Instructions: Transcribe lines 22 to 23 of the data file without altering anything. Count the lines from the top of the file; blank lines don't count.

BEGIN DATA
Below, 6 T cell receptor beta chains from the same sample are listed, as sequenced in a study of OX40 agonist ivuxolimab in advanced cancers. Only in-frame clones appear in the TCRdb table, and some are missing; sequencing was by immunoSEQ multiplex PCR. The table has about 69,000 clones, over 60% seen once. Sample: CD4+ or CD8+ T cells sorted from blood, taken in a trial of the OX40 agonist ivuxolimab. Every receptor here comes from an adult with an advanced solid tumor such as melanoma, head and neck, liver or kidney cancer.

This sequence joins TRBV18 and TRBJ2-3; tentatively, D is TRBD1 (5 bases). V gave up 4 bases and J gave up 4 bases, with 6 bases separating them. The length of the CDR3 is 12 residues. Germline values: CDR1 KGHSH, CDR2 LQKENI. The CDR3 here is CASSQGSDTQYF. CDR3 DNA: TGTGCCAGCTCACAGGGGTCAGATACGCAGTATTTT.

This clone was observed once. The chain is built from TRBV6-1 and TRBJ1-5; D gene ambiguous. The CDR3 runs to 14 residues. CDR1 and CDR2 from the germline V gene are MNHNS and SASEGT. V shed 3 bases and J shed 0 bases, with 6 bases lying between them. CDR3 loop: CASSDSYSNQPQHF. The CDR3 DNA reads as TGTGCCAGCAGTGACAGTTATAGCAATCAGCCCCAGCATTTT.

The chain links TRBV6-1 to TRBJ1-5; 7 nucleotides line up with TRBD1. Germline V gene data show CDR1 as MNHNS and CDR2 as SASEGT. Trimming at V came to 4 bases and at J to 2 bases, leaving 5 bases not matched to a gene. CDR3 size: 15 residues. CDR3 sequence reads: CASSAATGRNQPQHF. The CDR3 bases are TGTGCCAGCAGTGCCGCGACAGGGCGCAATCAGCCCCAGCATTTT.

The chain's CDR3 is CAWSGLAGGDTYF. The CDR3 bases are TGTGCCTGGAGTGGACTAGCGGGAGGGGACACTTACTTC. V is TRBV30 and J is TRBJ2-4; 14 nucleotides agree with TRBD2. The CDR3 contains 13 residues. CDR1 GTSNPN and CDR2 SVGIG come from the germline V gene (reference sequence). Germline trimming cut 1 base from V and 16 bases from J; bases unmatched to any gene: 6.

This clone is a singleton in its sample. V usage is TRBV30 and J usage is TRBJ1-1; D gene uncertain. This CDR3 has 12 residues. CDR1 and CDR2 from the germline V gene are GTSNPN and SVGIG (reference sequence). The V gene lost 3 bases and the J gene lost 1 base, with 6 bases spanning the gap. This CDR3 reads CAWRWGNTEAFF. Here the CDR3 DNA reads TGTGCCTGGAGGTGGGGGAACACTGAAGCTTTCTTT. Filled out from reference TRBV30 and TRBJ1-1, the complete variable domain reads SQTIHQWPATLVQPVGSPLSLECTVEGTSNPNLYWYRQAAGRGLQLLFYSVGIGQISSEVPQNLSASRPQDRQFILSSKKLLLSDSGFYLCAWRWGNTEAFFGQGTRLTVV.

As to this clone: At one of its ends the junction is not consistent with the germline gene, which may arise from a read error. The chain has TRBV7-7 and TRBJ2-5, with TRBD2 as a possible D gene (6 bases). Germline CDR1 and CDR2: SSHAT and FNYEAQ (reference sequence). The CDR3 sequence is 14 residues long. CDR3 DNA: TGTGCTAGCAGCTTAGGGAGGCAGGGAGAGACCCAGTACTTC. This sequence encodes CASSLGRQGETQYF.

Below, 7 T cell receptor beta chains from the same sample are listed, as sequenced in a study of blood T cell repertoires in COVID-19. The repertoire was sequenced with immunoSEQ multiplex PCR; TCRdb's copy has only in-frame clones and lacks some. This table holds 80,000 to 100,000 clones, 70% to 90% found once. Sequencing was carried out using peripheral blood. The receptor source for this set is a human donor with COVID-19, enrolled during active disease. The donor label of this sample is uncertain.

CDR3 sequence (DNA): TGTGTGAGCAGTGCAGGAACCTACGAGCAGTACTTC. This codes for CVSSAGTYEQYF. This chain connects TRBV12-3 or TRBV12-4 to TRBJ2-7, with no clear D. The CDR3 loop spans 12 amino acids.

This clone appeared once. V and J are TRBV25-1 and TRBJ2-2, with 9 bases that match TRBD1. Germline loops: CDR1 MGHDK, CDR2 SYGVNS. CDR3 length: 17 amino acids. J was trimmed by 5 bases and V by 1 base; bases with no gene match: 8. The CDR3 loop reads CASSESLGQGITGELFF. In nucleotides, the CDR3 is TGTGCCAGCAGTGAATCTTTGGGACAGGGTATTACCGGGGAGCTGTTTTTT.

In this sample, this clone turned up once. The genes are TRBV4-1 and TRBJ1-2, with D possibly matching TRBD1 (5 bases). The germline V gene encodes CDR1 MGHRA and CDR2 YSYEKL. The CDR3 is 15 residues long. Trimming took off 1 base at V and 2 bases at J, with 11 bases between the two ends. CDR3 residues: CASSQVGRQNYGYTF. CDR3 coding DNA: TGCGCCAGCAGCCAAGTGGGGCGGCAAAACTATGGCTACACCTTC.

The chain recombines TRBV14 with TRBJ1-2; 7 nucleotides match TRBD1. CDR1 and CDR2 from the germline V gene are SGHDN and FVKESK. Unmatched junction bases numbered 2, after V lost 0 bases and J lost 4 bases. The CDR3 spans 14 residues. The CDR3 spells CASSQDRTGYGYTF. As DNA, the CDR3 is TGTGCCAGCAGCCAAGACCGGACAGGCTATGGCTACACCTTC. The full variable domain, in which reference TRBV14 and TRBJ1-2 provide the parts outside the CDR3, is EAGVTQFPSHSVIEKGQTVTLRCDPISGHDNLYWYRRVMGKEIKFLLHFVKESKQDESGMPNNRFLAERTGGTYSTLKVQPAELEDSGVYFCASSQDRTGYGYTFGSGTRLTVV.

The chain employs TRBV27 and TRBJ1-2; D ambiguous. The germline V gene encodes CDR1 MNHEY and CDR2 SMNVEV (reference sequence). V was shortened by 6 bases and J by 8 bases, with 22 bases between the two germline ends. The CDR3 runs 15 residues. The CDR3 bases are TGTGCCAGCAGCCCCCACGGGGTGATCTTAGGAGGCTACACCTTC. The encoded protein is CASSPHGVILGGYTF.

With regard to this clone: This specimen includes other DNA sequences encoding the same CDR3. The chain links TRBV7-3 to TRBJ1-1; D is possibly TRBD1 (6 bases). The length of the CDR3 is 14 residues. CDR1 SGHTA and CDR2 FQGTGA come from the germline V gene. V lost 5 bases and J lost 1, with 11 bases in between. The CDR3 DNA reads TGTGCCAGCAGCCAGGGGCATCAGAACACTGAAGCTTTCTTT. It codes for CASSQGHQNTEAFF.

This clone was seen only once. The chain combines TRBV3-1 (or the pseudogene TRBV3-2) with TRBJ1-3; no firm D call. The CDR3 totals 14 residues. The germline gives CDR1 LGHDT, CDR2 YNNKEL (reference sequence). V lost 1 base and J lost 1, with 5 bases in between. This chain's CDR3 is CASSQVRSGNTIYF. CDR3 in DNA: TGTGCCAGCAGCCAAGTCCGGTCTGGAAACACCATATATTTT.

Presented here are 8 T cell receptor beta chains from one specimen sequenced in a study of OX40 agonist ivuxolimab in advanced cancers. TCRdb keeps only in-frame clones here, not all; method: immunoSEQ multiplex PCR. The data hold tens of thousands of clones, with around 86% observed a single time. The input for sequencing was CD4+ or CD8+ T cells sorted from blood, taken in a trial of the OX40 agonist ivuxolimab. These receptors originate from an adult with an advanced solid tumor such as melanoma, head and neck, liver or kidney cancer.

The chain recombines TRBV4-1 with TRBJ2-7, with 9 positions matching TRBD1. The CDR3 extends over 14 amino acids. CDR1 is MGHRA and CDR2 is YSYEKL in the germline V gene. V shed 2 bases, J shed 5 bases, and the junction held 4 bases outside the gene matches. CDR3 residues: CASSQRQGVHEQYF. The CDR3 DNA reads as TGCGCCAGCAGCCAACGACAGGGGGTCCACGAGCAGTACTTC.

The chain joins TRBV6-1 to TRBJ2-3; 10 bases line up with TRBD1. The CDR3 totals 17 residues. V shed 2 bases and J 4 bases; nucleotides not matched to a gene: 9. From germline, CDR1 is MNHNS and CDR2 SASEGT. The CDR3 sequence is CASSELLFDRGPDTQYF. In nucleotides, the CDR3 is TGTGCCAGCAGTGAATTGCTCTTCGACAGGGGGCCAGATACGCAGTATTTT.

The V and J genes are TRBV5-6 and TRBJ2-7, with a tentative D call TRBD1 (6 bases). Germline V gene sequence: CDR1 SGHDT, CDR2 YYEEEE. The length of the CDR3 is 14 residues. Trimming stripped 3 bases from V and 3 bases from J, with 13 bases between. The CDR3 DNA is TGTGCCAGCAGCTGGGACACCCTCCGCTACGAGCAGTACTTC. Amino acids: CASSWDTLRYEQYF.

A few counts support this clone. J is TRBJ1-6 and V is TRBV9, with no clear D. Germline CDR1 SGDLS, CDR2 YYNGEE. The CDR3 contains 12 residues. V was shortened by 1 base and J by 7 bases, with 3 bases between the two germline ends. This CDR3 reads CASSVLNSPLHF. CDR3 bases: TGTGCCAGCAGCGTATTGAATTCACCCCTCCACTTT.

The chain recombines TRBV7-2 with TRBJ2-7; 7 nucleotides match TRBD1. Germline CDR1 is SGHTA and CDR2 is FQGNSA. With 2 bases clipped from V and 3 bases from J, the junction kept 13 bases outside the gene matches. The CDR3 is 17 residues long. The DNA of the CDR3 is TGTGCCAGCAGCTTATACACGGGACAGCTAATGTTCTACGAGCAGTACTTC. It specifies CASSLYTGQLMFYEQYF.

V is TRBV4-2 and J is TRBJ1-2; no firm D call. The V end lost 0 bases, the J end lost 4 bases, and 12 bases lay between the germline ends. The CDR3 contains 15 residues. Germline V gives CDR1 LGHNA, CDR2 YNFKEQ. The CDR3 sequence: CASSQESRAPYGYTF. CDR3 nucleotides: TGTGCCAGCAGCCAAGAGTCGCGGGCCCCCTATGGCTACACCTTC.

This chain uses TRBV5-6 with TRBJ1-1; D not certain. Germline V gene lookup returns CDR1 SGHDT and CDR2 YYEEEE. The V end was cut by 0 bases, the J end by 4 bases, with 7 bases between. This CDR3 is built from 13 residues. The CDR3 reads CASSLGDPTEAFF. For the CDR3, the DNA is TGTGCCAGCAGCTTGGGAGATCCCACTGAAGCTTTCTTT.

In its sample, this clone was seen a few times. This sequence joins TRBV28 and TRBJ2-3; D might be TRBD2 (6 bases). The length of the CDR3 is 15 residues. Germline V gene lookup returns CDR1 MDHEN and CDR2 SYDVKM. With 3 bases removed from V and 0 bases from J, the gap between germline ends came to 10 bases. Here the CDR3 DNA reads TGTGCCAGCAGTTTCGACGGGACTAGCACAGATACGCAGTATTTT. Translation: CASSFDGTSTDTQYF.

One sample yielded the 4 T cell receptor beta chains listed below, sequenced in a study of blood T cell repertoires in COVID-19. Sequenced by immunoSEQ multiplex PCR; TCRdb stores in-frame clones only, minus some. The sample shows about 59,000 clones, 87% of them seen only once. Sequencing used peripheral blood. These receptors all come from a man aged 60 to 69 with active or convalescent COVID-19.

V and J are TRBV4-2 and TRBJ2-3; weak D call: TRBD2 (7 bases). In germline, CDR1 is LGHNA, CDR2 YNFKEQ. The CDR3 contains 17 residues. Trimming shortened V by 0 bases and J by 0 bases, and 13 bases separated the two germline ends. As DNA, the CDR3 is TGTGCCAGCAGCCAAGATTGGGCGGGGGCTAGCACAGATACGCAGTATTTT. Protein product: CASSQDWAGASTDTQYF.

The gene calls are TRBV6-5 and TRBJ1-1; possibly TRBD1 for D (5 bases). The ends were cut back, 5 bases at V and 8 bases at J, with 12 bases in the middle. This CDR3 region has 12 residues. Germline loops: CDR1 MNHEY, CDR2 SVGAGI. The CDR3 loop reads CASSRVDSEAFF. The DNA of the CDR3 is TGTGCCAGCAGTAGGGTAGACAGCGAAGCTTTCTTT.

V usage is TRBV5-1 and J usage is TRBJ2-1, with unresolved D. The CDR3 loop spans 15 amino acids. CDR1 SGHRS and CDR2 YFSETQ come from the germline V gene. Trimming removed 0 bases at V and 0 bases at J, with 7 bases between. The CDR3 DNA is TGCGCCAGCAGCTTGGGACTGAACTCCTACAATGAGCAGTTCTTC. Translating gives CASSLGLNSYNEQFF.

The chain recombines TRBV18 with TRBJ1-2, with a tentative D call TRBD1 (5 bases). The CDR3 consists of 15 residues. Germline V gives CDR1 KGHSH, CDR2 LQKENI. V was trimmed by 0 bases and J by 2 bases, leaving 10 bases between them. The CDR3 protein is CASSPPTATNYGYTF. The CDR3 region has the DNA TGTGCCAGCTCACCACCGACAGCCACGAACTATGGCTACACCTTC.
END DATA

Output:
V is TRBV4-2 and J is TRBJ1-2; no firm D call. The V end lost 0 bases, the J end lost 4 bases, and 12 bases lay between the germline ends. The CDR3 contains 15 residues. Germline V gives CDR1 LGHNA, CDR2 YNFKEQ. The CDR3 sequence: CASSQESRAPYGYTF. CDR3 nucleotides: TGTGCCAGCAGCCAAGAGTCGCGGGCCCCCTATGGCTACACCTTC.

This chain uses TRBV5-6 with TRBJ1-1; D not certain. Germline V gene lookup returns CDR1 SGHDT and CDR2 YYEEEE. The V end was cut by 0 bases, the J end by 4 bases, with 7 bases between. This CDR3 is built from 13 residues. The CDR3 reads CASSLGDPTEAFF. For the CDR3, the DNA is TGTGCCAGCAGCTTGGGAGATCCCACTGAAGCTTTCTTT.